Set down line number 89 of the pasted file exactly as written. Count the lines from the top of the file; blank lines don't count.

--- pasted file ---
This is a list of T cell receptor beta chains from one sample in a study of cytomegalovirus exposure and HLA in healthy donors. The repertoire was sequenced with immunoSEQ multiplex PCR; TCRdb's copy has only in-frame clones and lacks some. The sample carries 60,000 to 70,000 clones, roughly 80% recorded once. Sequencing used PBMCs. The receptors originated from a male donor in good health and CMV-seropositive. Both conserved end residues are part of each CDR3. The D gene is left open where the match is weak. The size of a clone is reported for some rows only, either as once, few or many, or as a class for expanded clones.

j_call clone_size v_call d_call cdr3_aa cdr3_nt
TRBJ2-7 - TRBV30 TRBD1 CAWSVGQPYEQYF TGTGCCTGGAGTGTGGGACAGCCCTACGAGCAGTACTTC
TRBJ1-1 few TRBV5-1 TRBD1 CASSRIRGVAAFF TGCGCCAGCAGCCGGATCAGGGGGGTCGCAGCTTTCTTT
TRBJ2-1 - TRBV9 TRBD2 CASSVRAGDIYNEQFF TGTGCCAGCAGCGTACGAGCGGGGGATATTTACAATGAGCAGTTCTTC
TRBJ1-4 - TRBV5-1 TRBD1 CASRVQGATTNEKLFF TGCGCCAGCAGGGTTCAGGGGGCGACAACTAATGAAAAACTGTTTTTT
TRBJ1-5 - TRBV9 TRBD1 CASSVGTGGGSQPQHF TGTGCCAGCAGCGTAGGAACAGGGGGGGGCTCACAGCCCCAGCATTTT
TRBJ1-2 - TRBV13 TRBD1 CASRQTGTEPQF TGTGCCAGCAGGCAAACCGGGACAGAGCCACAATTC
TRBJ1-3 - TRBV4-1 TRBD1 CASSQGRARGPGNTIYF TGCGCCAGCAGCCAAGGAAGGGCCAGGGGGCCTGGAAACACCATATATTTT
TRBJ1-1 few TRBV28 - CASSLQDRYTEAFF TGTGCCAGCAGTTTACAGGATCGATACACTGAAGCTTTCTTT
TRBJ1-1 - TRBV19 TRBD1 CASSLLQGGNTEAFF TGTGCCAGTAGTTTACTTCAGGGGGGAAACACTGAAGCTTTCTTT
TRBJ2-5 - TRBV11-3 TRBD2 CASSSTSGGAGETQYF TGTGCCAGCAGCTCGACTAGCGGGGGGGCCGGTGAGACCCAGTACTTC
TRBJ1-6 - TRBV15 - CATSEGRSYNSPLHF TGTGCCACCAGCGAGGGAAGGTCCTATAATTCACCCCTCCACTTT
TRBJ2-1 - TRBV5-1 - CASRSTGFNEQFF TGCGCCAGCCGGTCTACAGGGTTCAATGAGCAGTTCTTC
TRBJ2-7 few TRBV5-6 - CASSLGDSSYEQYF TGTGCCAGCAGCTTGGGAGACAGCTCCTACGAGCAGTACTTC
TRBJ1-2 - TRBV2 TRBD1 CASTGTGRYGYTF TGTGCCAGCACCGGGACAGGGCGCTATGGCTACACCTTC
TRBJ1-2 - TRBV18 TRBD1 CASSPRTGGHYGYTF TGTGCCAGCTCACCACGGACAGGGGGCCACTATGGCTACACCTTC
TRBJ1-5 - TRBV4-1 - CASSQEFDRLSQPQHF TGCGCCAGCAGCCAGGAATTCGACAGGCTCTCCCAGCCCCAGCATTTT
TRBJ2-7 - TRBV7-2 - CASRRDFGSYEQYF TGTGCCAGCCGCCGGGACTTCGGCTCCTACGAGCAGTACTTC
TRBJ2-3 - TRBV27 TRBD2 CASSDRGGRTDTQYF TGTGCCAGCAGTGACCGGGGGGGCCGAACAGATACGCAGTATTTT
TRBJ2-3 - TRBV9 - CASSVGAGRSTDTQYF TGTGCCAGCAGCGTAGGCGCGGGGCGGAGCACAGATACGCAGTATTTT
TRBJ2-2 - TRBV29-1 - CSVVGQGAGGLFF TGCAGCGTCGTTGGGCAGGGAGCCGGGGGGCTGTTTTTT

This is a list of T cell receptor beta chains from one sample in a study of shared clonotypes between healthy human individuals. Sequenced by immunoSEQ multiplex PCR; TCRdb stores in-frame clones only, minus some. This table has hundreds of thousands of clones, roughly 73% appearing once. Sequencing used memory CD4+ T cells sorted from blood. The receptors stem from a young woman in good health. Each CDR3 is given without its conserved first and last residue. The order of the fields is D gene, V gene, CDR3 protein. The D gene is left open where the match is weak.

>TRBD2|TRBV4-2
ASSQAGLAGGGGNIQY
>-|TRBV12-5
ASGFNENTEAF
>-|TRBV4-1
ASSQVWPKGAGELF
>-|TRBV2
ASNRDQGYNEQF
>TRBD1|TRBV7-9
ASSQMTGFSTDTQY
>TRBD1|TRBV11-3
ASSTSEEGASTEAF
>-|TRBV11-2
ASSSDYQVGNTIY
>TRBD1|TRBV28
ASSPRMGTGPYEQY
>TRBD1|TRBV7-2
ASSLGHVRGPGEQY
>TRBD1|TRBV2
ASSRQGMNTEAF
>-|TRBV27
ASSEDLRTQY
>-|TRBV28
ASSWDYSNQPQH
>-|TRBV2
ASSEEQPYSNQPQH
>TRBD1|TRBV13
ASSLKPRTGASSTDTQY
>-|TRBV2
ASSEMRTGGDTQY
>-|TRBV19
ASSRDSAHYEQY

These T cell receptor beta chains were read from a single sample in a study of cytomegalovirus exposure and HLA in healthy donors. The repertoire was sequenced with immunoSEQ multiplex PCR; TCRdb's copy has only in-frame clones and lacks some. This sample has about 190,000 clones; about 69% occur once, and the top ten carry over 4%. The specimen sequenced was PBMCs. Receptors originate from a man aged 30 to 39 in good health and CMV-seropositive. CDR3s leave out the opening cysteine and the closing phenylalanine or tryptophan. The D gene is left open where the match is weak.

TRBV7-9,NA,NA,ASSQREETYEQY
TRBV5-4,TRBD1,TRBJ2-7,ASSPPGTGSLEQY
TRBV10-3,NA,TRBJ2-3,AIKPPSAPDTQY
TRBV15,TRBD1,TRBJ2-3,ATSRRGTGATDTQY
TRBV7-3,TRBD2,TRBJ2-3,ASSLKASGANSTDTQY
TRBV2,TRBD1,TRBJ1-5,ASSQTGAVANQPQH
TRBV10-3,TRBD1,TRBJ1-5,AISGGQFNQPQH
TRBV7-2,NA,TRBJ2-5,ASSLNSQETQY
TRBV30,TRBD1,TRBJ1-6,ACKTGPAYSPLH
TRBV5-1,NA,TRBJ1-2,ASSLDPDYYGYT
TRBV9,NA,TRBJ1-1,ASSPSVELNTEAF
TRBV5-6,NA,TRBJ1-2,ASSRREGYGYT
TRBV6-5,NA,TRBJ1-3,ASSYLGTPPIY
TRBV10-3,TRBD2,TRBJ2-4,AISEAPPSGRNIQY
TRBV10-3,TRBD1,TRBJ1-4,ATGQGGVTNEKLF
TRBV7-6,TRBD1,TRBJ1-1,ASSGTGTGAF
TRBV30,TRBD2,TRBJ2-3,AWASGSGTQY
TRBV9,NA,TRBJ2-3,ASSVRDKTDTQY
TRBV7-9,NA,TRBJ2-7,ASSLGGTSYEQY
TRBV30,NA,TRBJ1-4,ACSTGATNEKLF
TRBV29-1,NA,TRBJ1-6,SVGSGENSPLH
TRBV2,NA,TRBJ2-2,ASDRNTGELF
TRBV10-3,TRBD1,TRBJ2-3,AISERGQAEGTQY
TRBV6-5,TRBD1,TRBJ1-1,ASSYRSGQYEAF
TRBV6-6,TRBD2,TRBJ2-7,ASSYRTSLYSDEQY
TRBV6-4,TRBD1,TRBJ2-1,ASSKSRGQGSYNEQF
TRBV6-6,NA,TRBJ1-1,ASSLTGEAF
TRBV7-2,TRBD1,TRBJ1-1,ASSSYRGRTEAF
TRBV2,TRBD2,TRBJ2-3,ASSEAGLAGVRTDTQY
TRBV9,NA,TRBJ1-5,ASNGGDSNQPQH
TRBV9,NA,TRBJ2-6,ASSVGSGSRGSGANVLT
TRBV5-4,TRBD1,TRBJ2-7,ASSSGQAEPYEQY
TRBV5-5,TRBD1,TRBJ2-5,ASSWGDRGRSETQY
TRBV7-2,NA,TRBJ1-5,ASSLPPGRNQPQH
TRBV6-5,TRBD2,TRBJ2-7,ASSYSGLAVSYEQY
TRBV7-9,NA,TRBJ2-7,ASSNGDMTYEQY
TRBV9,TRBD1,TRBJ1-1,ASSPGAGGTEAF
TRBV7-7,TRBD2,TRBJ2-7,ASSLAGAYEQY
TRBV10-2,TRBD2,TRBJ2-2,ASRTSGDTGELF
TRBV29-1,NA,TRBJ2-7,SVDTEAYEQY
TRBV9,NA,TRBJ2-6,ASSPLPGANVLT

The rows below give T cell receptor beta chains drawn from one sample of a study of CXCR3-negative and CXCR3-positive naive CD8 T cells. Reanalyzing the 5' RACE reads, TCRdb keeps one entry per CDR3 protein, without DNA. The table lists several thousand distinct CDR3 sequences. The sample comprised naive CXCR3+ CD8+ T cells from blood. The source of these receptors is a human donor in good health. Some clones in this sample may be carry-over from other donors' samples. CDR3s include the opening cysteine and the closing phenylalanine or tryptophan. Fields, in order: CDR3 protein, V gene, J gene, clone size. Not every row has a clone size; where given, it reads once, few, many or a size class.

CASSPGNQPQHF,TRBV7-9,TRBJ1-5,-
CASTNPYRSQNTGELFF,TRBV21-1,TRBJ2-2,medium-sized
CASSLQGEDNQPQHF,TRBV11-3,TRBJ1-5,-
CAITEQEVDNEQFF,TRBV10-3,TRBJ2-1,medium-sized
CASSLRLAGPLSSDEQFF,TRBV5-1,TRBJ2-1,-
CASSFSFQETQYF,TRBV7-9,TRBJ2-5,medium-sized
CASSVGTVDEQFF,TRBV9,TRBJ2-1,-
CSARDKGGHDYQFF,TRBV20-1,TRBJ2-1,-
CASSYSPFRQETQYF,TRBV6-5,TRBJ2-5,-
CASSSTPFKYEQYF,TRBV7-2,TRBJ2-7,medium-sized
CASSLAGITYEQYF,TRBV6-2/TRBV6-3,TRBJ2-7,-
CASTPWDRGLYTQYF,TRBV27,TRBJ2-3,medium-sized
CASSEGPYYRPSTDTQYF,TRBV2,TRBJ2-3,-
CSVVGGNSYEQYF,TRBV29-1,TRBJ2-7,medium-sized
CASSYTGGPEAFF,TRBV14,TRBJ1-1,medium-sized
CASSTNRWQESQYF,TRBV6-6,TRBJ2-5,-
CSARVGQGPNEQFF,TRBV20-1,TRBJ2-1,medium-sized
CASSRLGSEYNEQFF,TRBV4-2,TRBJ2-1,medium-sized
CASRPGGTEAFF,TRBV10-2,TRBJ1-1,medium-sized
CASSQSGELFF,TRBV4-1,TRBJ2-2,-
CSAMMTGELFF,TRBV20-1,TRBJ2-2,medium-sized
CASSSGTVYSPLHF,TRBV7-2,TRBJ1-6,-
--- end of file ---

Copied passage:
TRBV5-5,TRBD1,TRBJ2-5,ASSWGDRGRSETQY